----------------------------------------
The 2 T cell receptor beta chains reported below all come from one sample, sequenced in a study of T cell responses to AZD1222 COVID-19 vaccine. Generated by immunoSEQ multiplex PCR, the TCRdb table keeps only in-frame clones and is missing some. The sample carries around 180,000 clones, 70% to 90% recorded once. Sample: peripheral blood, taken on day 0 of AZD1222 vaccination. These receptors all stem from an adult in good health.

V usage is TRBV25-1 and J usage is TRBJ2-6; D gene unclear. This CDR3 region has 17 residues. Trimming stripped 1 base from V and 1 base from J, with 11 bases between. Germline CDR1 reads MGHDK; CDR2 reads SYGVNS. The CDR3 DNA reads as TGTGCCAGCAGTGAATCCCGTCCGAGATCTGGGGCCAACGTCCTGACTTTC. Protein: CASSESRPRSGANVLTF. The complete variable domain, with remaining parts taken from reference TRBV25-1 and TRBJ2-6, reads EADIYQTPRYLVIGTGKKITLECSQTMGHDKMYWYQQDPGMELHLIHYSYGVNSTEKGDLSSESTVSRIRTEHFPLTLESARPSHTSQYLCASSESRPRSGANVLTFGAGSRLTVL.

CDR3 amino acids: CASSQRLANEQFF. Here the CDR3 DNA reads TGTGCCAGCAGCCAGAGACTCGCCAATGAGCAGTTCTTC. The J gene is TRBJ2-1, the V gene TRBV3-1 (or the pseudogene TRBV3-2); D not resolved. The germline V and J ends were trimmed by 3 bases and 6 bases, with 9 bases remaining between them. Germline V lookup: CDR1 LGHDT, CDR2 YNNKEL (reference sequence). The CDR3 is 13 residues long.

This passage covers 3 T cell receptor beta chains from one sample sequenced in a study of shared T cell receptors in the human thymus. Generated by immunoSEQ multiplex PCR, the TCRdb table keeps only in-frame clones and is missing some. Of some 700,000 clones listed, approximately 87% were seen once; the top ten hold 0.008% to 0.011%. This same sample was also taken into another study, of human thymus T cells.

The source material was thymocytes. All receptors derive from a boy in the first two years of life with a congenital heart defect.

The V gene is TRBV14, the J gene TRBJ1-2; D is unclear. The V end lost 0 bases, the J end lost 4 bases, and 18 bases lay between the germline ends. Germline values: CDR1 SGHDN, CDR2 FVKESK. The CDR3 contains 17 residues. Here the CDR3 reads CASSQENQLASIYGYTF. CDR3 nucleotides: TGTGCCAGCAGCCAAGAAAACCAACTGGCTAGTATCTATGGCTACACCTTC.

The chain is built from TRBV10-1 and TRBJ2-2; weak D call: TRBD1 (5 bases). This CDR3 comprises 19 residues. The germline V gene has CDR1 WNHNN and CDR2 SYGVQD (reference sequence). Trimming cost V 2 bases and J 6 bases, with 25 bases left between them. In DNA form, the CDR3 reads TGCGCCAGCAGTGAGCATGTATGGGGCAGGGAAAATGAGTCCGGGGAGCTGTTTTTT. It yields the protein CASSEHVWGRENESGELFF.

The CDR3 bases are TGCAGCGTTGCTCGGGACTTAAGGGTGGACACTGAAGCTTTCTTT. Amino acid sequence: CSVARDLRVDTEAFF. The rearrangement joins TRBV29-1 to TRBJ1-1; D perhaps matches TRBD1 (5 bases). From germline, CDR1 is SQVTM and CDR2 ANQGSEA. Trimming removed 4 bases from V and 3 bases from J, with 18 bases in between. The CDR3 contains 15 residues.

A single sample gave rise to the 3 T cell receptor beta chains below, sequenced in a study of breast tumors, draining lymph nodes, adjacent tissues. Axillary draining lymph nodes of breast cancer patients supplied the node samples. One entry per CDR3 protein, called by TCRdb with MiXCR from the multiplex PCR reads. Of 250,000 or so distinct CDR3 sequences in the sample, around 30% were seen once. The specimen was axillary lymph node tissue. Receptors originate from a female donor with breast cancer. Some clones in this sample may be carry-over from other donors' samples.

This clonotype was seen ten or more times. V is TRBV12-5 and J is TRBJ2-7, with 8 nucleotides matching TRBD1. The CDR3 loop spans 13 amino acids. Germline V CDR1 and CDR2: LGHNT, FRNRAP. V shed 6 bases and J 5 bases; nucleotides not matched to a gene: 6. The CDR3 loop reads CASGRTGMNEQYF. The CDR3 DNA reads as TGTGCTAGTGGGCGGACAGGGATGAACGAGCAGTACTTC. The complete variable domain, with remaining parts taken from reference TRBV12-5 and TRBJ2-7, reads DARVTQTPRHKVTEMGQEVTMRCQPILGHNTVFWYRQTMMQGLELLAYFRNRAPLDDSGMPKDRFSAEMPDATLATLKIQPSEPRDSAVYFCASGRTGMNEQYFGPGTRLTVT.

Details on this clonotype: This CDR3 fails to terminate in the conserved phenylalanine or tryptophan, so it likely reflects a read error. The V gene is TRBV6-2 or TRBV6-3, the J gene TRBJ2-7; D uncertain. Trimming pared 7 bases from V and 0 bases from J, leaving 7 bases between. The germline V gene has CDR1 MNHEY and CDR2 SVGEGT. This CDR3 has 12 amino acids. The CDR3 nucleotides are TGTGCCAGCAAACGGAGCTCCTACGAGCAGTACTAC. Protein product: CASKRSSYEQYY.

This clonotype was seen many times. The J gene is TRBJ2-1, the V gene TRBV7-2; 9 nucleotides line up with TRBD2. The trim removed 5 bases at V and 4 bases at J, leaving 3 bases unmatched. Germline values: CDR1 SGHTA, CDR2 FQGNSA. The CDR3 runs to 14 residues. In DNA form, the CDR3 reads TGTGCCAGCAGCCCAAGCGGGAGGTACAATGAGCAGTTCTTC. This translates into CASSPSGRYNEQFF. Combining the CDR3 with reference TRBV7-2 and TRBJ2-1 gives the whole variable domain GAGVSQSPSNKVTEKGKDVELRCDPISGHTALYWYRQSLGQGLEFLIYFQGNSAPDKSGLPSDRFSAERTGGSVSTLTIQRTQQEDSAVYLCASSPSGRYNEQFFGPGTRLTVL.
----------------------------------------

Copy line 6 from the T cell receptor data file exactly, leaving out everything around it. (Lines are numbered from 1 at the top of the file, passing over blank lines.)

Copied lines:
The V gene is TRBV14, the J gene TRBJ1-2; D is unclear. The V end lost 0 bases, the J end lost 4 bases, and 18 bases lay between the germline ends. Germline values: CDR1 SGHDN, CDR2 FVKESK. The CDR3 contains 17 residues. Here the CDR3 reads CASSQENQLASIYGYTF. CDR3 nucleotides: TGTGCCAGCAGCCAAGAAAACCAACTGGCTAGTATCTATGGCTACACCTTC.